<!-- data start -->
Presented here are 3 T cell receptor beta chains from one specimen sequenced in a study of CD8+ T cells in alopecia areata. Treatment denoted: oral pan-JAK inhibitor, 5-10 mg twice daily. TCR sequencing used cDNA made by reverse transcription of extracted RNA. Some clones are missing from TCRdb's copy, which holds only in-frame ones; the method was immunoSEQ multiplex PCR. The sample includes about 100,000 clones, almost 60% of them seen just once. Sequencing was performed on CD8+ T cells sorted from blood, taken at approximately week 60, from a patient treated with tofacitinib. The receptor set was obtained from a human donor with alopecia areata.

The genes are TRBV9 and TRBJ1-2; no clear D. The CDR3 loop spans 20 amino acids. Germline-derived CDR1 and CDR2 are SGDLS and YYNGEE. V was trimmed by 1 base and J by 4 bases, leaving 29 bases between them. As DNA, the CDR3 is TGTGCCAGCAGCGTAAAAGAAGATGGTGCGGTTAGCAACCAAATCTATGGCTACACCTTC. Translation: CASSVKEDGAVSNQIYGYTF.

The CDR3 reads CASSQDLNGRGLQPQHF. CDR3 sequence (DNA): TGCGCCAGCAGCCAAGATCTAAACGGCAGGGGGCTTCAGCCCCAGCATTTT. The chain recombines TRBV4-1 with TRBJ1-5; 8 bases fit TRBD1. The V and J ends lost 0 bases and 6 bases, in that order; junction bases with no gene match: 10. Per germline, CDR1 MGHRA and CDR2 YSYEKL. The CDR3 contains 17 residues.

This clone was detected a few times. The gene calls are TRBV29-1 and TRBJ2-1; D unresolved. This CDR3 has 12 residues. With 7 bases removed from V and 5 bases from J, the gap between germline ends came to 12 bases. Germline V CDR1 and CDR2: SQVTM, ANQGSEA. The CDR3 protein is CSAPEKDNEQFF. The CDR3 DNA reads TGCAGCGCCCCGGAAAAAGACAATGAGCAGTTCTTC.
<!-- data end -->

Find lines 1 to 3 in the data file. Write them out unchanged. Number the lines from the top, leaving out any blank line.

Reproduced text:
Presented here are 3 T cell receptor beta chains from one specimen sequenced in a study of CD8+ T cells in alopecia areata. Treatment denoted: oral pan-JAK inhibitor, 5-10 mg twice daily. TCR sequencing used cDNA made by reverse transcription of extracted RNA. Some clones are missing from TCRdb's copy, which holds only in-frame ones; the method was immunoSEQ multiplex PCR. The sample includes about 100,000 clones, almost 60% of them seen just once. Sequencing was performed on CD8+ T cells sorted from blood, taken at approximately week 60, from a patient treated with tofacitinib. The receptor set was obtained from a human donor with alopecia areata.

The genes are TRBV9 and TRBJ1-2; no clear D. The CDR3 loop spans 20 amino acids. Germline-derived CDR1 and CDR2 are SGDLS and YYNGEE. V was trimmed by 1 base and J by 4 bases, leaving 29 bases between them. As DNA, the CDR3 is TGTGCCAGCAGCGTAAAAGAAGATGGTGCGGTTAGCAACCAAATCTATGGCTACACCTTC. Translation: CASSVKEDGAVSNQIYGYTF.

The CDR3 reads CASSQDLNGRGLQPQHF. CDR3 sequence (DNA): TGCGCCAGCAGCCAAGATCTAAACGGCAGGGGGCTTCAGCCCCAGCATTTT. The chain recombines TRBV4-1 with TRBJ1-5; 8 bases fit TRBD1. The V and J ends lost 0 bases and 6 bases, in that order; junction bases with no gene match: 10. Per germline, CDR1 MGHRA and CDR2 YSYEKL. The CDR3 contains 17 residues.